Edible Uses:.... Oil; Tea……The following notes are for the closely related H. syriacus. They quite probably also apply to this species[K]. Young leaves – raw or cooked. A very mild flavour, though slightly on the tough side, they make an acceptable addition to the salad bowl. A tea is made from the leaves or the flowers. Flowers – raw or cooked. A mild flavour and mucilaginous texture, they are delightful in salads, both for looking at and for eating. Root – it is edible but very fibrousy. Mucilaginous, without very much flavour.
Medicinal Uses:
The following notes are for the closely related H. syriacus. They quite possibly also apply to this species. Ophthalmic, styptic. The leaves are diuretic, expectorant and stomachic. A decoction of the flowers is diuretic, ophthalmic and stomachic. It is also used in the treatment of itch and other skin diseases, dizziness and bloody stools accompanied by much gas. A decoction of the root bark is antiphlogistic, demulcent, emollient, febrifuge, haemostatic and vermifuge. It is used in the treatment of diarrhoea, dysentery, dysmenorrhoea and dermaphytosis.

Other Uses:
The following notes are for the closely related H. syriacus. They quite probably also apply to this similar species. A low quality fibre is obtained from the stems. It is used for making cordage and paper. The seed contains about 25% oil. No further details are given, but it is likely to be edible. A hair shampoo is made from the leaves. A blue dye is obtained from the flowers. This species is planted as a hedge in S. Europe.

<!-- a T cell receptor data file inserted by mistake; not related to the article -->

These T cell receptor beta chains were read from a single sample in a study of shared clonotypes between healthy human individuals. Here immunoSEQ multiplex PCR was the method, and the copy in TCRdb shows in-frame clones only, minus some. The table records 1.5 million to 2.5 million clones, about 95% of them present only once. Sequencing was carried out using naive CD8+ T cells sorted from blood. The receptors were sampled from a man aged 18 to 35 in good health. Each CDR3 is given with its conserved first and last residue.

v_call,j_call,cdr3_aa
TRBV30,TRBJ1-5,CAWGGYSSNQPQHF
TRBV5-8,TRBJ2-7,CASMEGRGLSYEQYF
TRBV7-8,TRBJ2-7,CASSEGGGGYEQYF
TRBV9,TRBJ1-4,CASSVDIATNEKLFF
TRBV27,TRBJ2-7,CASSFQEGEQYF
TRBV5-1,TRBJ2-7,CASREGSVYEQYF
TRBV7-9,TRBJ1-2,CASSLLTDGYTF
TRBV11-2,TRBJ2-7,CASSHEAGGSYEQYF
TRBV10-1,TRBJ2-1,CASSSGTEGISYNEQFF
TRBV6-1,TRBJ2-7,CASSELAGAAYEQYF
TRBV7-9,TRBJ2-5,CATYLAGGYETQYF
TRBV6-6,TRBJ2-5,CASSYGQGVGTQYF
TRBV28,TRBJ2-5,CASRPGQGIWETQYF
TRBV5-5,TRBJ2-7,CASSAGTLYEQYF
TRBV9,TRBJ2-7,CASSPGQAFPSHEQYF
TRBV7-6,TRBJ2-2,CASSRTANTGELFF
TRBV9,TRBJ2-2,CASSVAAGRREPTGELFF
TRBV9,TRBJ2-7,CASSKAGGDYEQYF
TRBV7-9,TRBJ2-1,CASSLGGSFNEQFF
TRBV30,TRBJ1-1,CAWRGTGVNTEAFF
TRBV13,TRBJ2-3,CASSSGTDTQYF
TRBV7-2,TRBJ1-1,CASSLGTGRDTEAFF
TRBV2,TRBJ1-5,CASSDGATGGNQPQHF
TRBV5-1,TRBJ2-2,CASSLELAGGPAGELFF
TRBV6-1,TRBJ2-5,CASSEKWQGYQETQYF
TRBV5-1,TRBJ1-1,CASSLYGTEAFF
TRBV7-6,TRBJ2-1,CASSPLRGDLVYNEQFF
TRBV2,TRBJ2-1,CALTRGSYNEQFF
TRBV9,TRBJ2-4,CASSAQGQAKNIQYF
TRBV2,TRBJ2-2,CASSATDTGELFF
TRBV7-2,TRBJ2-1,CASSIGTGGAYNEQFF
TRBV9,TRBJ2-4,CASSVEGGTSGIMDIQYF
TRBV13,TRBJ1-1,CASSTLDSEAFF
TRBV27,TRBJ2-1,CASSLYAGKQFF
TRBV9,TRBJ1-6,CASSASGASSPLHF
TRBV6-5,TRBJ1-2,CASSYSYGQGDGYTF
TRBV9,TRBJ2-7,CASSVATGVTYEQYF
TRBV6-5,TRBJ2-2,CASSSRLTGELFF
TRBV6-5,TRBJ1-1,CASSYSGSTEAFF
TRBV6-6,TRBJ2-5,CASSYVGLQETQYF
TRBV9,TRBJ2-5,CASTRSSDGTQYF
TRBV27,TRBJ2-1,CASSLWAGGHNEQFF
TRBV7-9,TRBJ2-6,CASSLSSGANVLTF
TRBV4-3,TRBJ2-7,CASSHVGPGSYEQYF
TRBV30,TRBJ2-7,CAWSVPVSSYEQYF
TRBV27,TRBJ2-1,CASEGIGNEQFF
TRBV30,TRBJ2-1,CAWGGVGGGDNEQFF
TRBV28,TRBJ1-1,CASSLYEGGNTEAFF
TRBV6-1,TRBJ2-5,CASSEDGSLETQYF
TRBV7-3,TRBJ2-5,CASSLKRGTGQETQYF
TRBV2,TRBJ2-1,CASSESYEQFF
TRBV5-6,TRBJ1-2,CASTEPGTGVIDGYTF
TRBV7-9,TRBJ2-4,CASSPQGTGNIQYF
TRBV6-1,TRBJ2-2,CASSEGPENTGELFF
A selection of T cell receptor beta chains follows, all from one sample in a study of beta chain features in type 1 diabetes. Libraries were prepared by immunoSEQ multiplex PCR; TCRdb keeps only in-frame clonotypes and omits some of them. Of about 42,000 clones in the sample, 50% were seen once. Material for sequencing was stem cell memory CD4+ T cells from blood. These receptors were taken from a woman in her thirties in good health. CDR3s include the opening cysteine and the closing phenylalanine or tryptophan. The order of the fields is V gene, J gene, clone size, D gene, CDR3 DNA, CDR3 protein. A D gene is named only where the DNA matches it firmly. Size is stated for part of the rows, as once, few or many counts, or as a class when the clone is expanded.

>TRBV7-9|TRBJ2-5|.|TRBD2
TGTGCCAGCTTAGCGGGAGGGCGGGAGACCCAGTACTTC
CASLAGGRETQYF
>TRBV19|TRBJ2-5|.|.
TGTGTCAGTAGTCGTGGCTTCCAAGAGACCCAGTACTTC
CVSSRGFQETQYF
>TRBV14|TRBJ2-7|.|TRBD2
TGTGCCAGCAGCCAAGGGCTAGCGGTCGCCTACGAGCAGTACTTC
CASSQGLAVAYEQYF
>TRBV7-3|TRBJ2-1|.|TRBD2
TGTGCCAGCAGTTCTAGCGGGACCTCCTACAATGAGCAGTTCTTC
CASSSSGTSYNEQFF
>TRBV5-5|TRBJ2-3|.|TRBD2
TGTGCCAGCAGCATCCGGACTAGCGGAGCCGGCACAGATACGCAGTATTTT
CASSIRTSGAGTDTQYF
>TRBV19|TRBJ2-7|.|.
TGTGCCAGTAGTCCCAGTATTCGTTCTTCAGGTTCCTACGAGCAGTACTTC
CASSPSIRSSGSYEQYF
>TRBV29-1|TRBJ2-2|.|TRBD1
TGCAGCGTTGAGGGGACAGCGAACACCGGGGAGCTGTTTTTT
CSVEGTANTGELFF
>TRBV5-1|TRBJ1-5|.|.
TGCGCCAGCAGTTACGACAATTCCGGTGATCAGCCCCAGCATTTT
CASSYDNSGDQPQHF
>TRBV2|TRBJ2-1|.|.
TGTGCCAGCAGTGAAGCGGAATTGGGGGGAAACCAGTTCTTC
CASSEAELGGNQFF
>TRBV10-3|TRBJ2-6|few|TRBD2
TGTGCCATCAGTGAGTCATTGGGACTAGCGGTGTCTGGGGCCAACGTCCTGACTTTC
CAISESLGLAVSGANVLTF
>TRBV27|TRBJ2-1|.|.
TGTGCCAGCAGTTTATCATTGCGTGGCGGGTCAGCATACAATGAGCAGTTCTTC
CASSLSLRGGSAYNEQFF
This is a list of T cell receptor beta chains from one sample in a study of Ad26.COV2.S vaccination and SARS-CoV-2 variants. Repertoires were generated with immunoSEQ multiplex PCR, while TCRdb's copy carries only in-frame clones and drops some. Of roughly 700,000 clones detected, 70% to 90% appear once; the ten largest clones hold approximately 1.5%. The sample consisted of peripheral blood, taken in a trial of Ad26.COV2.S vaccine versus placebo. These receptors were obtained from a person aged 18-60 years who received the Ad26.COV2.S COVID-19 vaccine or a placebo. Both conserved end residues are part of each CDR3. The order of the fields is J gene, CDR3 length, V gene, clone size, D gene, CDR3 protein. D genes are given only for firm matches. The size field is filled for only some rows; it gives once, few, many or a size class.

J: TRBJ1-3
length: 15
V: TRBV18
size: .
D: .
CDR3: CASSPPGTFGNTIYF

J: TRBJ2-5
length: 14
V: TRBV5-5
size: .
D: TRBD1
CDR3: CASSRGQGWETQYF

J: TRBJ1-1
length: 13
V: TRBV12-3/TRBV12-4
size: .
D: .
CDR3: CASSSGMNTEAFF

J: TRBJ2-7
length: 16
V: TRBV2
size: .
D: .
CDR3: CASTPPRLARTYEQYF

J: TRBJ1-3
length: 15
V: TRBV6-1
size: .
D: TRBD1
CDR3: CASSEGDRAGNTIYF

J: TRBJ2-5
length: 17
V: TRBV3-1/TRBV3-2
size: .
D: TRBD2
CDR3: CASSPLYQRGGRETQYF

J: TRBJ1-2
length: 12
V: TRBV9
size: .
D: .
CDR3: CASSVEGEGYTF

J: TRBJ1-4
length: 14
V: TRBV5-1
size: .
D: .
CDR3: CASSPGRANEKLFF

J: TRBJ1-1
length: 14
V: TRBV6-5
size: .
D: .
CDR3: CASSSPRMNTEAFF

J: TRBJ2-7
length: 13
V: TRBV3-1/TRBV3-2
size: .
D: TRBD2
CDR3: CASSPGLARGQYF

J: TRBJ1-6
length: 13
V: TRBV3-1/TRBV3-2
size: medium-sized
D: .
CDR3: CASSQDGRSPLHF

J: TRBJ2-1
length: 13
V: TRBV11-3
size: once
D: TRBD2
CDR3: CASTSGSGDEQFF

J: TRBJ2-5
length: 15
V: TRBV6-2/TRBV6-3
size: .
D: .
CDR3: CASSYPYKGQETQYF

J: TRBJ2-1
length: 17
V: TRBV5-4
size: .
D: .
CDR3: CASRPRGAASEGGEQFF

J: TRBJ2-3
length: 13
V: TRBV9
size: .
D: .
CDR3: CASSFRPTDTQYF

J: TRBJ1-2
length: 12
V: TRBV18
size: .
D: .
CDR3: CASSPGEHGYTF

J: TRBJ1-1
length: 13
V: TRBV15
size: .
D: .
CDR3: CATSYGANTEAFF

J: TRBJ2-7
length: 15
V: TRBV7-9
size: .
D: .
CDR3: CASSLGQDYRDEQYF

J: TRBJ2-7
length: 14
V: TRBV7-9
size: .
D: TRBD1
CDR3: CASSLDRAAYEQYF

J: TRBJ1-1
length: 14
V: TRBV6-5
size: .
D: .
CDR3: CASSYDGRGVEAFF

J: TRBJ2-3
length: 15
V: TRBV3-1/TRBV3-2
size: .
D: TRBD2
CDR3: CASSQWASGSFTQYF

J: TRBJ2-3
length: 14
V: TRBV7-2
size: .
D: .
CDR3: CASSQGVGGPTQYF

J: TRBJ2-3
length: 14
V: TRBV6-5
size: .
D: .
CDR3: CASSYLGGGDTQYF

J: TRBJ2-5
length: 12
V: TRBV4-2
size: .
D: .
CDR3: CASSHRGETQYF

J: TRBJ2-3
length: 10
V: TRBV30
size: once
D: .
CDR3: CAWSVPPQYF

Disclaimer : The information presented herein is intended for educational purposes only. Individual results may vary, and before using any supplement, it is always advisable to consult with your own health care provider.
Resources:
http://www.pfaf.org/user/Plant.aspx?LatinName=Hibiscus+sinosyriacus
https://translate.google.com/translate?sl=auto&tl=en&js=y&prev=_t&hl=en&ie=UTF-8&u=https%3A%2F%2Fsv.wikipedia.org%2Fwiki%2FHibiscus_sinosyriacus&edit-text=
http://www.gardening.eu/plants/Shrubs/Hibiscus-sinosyriacus/788/

Allium bolanderi

 

Botanical Name : Allium bolanderi
Family: Amaryllidaceae
Subfamily:Allioideae
Genus: Allium
Species:A. bolanderi
Kingdom:Plantae
Order: Asparagales

Synonyms:
*Allium bolanderi var. stenanthum (Drew) Jeps.
*Allium stenanthum Drew

Common Names: Bolander‘s onion

Habitat : Allium bolanderi is native to northern California and southwestern Oregon, where it grows in the rocky soils of the Klamath Mountains and surrounding regions.

Description: